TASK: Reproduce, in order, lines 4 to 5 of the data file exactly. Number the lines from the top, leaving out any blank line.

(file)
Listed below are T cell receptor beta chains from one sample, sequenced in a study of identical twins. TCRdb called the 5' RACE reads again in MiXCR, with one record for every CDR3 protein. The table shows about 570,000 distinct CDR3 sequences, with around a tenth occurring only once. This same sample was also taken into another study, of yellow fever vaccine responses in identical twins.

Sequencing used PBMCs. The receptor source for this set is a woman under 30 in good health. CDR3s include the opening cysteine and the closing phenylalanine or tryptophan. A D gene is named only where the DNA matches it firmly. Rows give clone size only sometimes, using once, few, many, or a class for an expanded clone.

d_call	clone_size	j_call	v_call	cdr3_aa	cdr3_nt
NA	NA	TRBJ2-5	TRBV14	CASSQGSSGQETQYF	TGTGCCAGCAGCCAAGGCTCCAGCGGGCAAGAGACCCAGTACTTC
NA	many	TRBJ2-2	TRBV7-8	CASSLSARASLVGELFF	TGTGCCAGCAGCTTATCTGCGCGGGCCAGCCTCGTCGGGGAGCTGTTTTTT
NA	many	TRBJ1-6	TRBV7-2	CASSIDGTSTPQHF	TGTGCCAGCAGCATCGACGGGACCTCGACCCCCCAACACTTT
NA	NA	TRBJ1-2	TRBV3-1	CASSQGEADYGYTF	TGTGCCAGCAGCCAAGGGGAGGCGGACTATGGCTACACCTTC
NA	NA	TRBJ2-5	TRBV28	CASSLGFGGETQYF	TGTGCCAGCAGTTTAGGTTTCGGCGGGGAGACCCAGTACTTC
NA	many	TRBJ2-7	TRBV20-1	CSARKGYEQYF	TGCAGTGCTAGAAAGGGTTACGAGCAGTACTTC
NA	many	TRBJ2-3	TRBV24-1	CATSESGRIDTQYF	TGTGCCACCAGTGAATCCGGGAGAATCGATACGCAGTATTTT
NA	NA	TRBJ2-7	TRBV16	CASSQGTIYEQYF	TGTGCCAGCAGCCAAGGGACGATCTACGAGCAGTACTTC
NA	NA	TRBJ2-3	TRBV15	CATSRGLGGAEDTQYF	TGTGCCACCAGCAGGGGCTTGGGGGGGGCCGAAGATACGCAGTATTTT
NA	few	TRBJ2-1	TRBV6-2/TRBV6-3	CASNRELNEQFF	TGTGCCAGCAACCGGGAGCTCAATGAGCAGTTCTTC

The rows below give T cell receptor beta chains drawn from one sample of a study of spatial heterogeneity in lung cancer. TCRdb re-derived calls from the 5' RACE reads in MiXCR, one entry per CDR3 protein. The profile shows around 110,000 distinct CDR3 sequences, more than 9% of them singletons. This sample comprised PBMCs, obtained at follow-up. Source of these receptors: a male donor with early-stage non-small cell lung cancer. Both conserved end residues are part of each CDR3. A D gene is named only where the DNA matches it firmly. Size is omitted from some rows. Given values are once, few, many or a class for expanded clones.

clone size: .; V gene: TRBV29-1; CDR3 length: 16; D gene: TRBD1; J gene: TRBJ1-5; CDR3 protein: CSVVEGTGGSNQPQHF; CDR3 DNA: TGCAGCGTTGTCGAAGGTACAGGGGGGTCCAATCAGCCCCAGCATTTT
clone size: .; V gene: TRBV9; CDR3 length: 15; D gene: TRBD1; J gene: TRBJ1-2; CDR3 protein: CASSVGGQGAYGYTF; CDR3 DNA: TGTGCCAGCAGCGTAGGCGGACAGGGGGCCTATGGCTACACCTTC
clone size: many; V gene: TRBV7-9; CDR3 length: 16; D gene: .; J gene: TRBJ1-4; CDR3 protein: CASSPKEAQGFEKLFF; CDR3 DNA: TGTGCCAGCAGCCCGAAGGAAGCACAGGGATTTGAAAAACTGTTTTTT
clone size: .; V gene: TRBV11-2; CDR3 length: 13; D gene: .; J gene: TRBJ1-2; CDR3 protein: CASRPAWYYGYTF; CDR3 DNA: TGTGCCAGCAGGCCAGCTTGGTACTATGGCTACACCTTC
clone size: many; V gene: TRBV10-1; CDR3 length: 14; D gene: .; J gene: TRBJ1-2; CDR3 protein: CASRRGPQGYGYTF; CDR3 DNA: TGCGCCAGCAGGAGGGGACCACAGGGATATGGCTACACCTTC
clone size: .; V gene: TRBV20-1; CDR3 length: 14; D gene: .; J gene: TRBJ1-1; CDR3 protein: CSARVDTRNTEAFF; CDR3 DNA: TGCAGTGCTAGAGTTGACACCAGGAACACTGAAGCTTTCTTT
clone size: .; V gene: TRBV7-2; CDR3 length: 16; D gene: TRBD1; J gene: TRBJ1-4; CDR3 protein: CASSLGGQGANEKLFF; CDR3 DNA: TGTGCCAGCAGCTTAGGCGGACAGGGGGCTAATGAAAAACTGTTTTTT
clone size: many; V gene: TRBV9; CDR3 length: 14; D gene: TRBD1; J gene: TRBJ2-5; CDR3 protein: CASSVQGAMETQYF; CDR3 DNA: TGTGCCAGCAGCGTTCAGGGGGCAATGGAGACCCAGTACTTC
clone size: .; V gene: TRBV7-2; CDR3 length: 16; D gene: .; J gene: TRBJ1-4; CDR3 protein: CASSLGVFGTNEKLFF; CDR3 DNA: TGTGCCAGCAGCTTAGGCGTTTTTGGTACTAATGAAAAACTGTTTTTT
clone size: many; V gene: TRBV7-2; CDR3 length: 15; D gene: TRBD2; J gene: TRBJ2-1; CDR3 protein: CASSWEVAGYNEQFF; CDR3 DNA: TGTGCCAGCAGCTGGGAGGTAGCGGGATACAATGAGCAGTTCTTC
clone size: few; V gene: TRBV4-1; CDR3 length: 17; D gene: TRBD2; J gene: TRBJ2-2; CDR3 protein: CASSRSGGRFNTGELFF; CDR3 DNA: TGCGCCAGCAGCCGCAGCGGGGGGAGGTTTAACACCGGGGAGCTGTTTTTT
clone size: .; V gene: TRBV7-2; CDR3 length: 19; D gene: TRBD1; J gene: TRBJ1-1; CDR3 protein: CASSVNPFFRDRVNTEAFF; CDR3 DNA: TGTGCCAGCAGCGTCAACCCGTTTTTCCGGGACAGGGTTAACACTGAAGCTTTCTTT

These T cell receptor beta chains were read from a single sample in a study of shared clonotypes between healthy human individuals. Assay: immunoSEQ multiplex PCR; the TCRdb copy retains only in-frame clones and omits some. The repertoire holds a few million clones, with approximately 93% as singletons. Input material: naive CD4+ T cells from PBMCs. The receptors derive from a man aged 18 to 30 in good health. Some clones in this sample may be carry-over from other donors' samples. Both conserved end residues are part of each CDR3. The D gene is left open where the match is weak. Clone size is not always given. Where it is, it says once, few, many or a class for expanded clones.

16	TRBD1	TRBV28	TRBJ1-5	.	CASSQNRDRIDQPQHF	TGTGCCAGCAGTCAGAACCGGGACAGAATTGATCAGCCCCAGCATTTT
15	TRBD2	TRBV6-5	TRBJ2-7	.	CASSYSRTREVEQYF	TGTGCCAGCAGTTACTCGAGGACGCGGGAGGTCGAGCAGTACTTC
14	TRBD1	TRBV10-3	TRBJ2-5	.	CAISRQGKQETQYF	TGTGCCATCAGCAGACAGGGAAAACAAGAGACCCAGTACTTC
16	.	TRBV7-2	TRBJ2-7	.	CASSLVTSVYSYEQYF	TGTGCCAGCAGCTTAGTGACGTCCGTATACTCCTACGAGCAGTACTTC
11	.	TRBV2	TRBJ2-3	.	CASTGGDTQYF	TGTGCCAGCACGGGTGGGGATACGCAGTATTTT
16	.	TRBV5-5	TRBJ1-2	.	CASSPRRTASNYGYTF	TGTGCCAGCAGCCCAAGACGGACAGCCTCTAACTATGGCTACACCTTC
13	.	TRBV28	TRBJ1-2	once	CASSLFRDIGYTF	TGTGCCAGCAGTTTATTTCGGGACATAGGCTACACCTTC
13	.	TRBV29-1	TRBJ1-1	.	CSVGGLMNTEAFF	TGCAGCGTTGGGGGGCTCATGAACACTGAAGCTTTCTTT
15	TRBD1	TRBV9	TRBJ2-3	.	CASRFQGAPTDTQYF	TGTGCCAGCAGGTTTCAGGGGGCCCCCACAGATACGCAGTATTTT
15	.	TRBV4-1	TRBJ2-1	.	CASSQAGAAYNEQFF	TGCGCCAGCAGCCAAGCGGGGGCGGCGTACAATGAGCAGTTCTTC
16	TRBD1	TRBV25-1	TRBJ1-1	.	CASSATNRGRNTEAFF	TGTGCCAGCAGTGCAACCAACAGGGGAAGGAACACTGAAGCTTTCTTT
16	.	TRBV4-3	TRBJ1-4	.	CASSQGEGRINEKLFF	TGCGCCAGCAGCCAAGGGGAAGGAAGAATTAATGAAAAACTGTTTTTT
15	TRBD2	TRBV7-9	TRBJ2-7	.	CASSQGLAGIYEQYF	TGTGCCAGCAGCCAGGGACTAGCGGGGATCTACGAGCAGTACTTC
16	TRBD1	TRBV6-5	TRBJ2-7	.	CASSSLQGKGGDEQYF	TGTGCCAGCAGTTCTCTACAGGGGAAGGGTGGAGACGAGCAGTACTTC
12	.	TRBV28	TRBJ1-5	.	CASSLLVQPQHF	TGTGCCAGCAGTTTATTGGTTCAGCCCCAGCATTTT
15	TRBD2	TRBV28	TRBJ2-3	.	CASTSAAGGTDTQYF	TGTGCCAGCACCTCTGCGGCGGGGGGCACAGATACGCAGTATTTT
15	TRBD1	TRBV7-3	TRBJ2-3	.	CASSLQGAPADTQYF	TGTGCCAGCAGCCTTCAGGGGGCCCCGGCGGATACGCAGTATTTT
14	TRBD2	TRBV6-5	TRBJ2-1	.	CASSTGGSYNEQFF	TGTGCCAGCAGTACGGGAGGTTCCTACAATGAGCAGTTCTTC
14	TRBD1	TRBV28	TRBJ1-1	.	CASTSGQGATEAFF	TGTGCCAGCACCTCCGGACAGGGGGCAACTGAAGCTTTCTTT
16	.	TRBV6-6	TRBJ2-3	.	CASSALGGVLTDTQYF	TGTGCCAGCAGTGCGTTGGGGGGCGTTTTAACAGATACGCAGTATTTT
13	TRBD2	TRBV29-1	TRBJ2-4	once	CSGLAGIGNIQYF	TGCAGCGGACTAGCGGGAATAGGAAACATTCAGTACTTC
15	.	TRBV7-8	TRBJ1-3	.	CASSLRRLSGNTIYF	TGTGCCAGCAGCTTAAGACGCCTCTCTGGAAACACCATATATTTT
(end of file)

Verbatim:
NA	NA	TRBJ2-5	TRBV14	CASSQGSSGQETQYF	TGTGCCAGCAGCCAAGGCTCCAGCGGGCAAGAGACCCAGTACTTC
NA	many	TRBJ2-2	TRBV7-8	CASSLSARASLVGELFF	TGTGCCAGCAGCTTATCTGCGCGGGCCAGCCTCGTCGGGGAGCTGTTTTTT